Categorization's great debate has weighed single-system exemplar theory against the possibility of alternative processing systems. We take an evolutionary perspective toward this debate to illuminate it in a new way. Animals are crucial behavioral ambassadors to this area. They reveal the roots of human categorization, the basic assumptions of vertebrates entering category tasks, and the surprising weakness of exemplar memory as a category-learning strategy. These results have joined neuroscience results to prompt important changes in categorization theory...
August 2016: Current Directions in Psychological Science
Marianne Haage, Tiit Maran, Ulrika Alm Bergvall, Bodil Elmhagen, Anders Angerbjörn
Personality exists in non-human animals and can impact fitness. There is, however, a shortage of empirical studies in certain areas within the field, and fundamental evolutionary theory on personality remains largely untested. For example, little is known on how variation in personality is maintained over evolutionary time. Theory suggests that fluctuating selection pressures due to spatiotemporal variation in conditions, e.g. food availability, is a possible mechanism and a few studies have shown that the success of different personality types varies with spatiotemporal conditions...
October 8, 2016: Oecologia
James C Stegen, Allen H Hurlbert, Ben Bond-Lamberty, Xingyuan Chen, Carolyn G Anderson, Rosalie K Chu, Francisco Dini-Andreote, Sarah J Fansler, Nancy J Hess, Malak Tfaily
The number of microbial operational taxonomic units (OTUs) within a community is akin to species richness within plant/animal ("macrobial") systems. A large literature documents OTU richness patterns, drawing comparisons to macrobial theory. There is, however, an unrecognized fundamental disconnect between OTU richness and macrobial theory: OTU richness is commonly estimated on a per-individual basis, while macrobial richness is estimated per-area. Furthermore, the range or extent of sampled environmental conditions can strongly influence a study's outcomes and conclusions, but this is not commonly addressed when studying OTU richness...
2016: Frontiers in Microbiology
Neil K Ganju, Mark J Brush, Brenda Rashleigh, Alfredo L Aretxabaleta, Pilar Del Barrio, Jason S Grear, Lora A Harris, Samuel J Lake, Grant McCardell, James O'Donnell, David K Ralston, Richard P Signell, Jeremy M Testa, Jamie M P Vaudrey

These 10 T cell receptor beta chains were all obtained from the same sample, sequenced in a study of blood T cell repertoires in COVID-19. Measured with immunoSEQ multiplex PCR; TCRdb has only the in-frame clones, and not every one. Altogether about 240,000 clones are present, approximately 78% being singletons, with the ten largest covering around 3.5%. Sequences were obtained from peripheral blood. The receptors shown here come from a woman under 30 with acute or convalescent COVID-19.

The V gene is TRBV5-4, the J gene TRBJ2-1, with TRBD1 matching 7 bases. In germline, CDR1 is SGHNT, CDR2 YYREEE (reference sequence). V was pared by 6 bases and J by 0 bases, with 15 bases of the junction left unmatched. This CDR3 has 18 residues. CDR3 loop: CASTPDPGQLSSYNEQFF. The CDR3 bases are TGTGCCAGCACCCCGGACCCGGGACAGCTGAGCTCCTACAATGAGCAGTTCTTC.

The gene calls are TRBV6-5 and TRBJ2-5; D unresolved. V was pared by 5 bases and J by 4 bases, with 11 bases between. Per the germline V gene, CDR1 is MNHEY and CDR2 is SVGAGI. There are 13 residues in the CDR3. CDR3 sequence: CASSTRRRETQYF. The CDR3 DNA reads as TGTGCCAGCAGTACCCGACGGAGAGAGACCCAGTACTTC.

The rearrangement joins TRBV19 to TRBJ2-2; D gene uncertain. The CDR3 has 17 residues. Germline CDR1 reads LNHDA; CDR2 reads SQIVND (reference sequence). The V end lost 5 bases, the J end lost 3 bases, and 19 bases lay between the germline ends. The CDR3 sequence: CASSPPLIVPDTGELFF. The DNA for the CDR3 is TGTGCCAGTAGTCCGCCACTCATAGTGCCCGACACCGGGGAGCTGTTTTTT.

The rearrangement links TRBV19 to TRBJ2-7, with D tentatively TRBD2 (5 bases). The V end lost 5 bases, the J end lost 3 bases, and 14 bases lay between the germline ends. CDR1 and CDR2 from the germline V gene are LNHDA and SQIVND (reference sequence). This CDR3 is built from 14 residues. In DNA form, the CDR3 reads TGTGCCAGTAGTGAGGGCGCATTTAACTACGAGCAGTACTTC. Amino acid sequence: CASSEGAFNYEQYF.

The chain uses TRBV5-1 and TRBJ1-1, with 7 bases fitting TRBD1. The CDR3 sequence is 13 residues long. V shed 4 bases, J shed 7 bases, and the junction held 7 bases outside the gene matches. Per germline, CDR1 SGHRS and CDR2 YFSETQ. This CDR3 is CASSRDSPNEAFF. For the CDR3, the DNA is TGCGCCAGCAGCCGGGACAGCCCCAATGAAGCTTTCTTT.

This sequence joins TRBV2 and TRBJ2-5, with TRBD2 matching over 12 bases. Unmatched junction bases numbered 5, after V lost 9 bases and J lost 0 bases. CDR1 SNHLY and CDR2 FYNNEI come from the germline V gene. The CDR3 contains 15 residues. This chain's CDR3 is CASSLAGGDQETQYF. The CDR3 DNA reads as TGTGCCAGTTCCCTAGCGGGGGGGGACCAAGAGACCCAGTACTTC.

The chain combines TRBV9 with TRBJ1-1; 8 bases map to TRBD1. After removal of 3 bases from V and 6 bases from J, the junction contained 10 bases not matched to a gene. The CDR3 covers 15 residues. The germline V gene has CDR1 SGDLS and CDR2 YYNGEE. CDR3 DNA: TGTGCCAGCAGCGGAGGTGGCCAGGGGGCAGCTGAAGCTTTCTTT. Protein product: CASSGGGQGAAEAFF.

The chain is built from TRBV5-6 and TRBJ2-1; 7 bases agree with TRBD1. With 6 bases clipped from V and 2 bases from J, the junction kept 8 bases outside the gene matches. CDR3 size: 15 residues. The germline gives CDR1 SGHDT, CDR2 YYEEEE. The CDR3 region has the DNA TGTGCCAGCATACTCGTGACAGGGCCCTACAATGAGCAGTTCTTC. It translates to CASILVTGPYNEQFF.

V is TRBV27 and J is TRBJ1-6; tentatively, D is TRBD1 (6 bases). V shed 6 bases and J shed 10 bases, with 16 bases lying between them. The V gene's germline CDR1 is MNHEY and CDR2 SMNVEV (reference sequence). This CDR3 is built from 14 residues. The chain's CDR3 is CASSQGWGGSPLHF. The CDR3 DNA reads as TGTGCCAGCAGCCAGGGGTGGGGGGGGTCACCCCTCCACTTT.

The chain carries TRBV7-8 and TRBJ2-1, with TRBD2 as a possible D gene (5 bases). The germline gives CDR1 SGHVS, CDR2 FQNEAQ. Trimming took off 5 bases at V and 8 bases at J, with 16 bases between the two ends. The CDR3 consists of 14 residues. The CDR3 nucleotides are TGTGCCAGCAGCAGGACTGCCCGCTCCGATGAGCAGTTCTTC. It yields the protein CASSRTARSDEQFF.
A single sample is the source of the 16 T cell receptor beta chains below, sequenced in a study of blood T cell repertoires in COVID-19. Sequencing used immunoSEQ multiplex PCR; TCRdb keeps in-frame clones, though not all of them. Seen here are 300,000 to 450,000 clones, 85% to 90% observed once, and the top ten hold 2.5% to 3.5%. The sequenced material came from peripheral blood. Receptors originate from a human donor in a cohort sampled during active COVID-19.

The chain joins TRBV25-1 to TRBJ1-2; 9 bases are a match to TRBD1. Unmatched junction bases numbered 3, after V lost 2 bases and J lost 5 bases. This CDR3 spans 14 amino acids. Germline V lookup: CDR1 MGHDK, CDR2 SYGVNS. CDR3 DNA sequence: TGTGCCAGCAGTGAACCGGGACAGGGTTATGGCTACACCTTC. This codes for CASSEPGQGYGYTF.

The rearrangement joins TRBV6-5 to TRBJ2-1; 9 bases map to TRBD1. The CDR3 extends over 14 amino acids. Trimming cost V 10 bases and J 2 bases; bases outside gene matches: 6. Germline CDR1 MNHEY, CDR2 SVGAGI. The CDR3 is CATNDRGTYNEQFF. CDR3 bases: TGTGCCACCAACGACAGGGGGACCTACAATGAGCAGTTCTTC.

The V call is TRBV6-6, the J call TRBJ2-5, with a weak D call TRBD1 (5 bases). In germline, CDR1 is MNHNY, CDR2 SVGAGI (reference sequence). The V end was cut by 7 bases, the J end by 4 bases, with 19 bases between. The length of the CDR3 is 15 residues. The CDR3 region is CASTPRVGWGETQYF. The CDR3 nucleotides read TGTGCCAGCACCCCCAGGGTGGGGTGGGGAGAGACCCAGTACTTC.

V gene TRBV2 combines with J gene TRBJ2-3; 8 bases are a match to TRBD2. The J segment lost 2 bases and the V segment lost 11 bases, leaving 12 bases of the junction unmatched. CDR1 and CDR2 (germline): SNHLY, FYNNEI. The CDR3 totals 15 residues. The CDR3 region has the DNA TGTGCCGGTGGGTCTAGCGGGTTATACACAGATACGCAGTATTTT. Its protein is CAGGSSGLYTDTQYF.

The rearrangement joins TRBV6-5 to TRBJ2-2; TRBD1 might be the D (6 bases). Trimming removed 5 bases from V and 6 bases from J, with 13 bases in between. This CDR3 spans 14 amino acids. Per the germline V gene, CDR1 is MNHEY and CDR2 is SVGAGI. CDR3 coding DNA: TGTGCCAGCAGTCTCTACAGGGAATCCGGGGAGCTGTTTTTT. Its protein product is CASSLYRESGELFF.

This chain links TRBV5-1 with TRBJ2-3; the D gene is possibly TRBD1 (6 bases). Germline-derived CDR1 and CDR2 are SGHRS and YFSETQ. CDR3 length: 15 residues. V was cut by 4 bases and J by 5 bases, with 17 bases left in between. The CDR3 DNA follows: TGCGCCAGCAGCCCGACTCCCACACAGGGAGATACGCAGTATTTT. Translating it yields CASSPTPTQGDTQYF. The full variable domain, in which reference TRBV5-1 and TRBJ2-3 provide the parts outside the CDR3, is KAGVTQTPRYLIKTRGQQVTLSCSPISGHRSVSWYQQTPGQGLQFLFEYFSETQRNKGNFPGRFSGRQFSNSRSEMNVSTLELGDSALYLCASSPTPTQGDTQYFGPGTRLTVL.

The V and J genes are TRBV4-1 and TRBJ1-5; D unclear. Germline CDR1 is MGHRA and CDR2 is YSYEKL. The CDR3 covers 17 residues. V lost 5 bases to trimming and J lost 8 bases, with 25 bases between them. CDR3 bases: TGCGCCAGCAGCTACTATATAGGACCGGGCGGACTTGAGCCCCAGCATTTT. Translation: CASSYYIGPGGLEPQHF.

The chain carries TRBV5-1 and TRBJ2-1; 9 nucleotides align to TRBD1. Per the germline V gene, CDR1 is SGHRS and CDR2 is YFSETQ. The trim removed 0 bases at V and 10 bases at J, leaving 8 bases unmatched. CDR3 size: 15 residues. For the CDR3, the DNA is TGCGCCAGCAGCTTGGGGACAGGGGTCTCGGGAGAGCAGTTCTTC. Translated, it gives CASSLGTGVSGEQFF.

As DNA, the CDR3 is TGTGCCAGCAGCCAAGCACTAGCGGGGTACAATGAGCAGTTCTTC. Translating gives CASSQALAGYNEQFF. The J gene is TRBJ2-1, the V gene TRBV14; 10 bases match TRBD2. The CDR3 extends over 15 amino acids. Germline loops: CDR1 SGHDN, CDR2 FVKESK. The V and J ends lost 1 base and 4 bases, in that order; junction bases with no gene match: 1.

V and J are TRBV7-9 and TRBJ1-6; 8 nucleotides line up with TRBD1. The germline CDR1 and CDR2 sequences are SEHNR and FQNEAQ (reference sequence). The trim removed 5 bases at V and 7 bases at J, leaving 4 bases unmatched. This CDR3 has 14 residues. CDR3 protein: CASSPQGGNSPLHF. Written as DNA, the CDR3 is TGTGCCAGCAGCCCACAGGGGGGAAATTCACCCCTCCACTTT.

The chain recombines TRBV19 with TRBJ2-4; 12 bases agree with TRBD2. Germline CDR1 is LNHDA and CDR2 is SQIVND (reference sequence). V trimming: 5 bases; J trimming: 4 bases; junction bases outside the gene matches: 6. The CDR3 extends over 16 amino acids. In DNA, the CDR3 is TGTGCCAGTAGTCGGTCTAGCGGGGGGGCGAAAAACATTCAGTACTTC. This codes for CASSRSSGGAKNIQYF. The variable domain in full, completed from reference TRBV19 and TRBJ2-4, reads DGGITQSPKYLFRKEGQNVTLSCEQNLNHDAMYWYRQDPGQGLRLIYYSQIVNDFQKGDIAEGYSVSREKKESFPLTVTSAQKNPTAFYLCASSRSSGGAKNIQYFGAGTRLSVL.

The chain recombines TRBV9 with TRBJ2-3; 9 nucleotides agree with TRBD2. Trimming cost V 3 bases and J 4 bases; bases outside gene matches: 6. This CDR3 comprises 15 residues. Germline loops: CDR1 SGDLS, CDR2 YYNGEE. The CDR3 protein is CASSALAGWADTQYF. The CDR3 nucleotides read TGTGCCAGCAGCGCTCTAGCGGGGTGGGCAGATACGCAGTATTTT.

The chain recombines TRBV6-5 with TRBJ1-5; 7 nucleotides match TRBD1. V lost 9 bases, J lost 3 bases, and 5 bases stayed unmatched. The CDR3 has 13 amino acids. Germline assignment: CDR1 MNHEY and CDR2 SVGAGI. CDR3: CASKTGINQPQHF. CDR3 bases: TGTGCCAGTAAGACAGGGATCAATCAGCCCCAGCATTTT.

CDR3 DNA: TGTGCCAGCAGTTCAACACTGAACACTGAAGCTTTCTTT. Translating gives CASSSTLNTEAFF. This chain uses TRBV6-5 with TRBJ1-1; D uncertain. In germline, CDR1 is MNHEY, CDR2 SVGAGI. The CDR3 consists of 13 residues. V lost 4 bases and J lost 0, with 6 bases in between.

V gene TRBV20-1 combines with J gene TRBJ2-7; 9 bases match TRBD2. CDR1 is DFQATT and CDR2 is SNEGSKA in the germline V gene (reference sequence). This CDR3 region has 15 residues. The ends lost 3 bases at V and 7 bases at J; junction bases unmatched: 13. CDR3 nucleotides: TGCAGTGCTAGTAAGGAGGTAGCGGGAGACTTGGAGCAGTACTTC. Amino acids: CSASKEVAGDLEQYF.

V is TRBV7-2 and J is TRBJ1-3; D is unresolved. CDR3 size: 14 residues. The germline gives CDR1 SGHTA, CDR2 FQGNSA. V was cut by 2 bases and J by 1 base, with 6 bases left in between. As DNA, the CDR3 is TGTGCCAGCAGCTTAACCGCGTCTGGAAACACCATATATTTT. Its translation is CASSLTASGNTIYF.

Numerical modeling has emerged over the last several decades as a widely accepted tool for investigations in environmental sciences. In estuarine research, hydrodynamic and ecological models have moved along parallel tracks with regard to complexity, refinement, computational power, and incorporation of uncertainty. Coupled hydrodynamic-ecological models have been used to assess ecosystem processes and interactions, simulate future scenarios, and evaluate remedial actions in response to eutrophication, habitat loss, and freshwater diversion...
March 2016: Estuaries and Coasts: Journal of the Estuarine Research Federation
David Costantini, Shona Smith, Shaun S Killen, Julius Nielsen, John F Steffensen
The free radical theory of ageing predicts that long-lived species should be more resistant to oxidative damage than short-lived species. Although many studies support this theory, recent studies found notable exceptions that challenge the generality of this theory. In this study, we have analysed the oxidative status of the Greenland shark (Somniosus microcephalus), which has recently been found as the longest living vertebrate animal known to science with a lifespan of at least 272years. As compared to other species, the Greenland shark had body mass-corrected values of muscle glutathione peroxidase and red blood cells protein carbonyls (metric of protein oxidative damage) above 75 percentile and below 25 percentile, respectively...
October 4, 2016: Comparative Biochemistry and Physiology. Part A, Molecular & Integrative Physiology
Yuqian Zhang, Xiumin Fu, Feiyan Wang, Ziyin Yang
Plants synthesize specialized metabolites which possess extremely important ecological functions including direct defense, indirect defense, and signaling. The optimal defense theory (ODT) proposes that defensive metabolites are preferentially allocated to the tissues with high fitness value or in locations that are easily injured. In our present study, using the model plant Nicotiana benthamiana, we found that direct defense of N. benthamiana against Spodoptera litura (Fabricius) larvae showed spatial differences in the sites producing defensive chemicals...
November 2016: Plant Science: An International Journal of Experimental Plant Biology
Duarte Araújo, Keith Davids